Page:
Nasal sprays as a defense against Covid

Let’s start with some stuff that may be useful before we let ourselves have any fun. (Dessert comes last, kids. Eat your liver.) Some nasal sprays not only minimize the chance of catching Covid but may be also a useful treatment if you do get it.

New discovery? Only to me, it turns out. They’ve been around a while and the earliest study I found dates back to 2020–relatively early in the pandemic, when precious little in the way of protection was available and many front-line medical workers took to using them.

The sprays use iota-carrageenan. The bit I’m about to quote (it’s from the link just above) uses a brand name for the stuff. “Carragelose is a sulfated polymer from red seaweed and a unique, broadly active anti-viral compound. It is known as a gentle yet effective and safe prevention and treatment against respiratory infections. Several clinical and preclinical studies have shown that Carragelose® forms a layer on the mucosa wrapping entering viruses, thereby inactivating them, and preventing them from infecting cells.”

Got that? The useful words are “anti-viral,” “effective,” and “safe.”

Irrelevant photo: primroses

“Seaweed” isn’t particularly important but it is interesting. I’ve never squirted seaweed up my nose before. At least not while sober.

How often do you use it as a preventive? One study had medical workers using it four times a day, and it did decrease the odds of their catching Covid.

Another study had people using it three times a day and measured the number of people with Covid antibodies. By that standard, it was 62% effective. It also found that people who used the spray were less likely to develop symptoms than people in the control group.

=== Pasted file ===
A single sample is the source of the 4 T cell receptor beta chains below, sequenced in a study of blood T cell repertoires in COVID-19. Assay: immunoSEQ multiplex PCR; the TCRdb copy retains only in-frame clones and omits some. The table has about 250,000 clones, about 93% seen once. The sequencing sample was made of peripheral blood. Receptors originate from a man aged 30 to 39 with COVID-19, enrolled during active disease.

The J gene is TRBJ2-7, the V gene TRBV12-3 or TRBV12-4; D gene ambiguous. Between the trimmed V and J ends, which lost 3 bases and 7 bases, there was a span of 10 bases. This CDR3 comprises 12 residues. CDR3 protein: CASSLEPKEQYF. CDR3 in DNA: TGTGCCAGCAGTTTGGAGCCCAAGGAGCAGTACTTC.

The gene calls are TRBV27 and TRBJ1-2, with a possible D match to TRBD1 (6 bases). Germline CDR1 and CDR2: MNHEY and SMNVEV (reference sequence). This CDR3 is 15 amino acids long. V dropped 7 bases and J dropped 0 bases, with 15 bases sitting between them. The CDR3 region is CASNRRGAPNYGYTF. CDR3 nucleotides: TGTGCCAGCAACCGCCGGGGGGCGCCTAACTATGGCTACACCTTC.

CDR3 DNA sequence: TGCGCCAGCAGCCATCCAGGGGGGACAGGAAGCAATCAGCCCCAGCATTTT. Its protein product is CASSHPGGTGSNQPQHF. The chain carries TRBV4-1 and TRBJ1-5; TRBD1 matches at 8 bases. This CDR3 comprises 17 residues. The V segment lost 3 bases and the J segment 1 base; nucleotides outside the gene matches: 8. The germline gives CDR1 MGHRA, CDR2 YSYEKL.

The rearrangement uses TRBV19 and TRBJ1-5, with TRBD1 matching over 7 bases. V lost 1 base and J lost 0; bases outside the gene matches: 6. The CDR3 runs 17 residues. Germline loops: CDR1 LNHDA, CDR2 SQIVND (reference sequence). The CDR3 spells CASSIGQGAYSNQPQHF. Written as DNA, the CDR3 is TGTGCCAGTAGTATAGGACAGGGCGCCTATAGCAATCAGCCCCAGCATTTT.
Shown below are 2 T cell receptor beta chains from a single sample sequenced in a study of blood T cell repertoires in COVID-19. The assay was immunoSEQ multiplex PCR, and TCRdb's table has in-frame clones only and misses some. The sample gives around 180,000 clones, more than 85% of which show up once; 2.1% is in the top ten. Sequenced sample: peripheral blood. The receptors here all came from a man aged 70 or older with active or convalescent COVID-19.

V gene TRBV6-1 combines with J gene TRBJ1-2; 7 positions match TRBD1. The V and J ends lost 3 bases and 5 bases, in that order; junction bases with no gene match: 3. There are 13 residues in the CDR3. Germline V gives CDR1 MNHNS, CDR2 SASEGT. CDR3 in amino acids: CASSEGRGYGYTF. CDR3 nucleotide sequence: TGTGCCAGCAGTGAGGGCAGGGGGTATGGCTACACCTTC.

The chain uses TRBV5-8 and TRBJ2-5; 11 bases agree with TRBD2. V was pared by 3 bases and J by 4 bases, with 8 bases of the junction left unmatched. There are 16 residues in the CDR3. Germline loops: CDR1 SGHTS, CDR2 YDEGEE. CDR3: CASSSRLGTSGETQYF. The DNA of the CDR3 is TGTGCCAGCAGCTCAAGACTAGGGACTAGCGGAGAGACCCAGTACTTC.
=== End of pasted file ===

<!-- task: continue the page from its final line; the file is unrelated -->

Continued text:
A third study reported the stuff to be 80% effective. It also describes Carragelose as a derivative of red algae. Don’t ask me. The article explains the mechanism this way: “The natural active ingredient forms a protective film as a physical barrier and prevents viruses from infecting the mucous membrane by introducing their genetic information into the membrane cells and propagating.”

The early studies were limited by the lack of testing early in the pandemic. They couldn’t be sure that they hadn’t included asymptomatic carriers or people already in the early stages of symptomatic Covid, leaving the numbers a bit wobbly.

The spray is effective against other viruses as well. It’s available under a number of brand names. Ask Lord Google about iota-carrageenan nasal sprays to find out what’s available wherever you live. 

Having read all that, I rushed out and bought a set of hers-and-hers nasal sprays for the household and started using mine in–well, in the random way that you (or at least I) do when you’re defending yourself against an invisible enemy. Is it here? Is it there? Is it under the piano? We don’t have a piano, but what level of human density demands that I shoot seaweed up my nose? I didn’t stop wearing a mask, since 60 to 80% is not 100%, although, damn, I was tempted. And as luck would have it, I now have Covid. That’s not what you’d call a ringing endorsement. It’s also a damn good example of irony. But I’m a sample of 1, which is to say, I’m not statistically significant, even if I am somewhat significant to my own self. I’m not sure where or when I caught it, so I don’t know if I was using the spray at the time. Quite possibly not.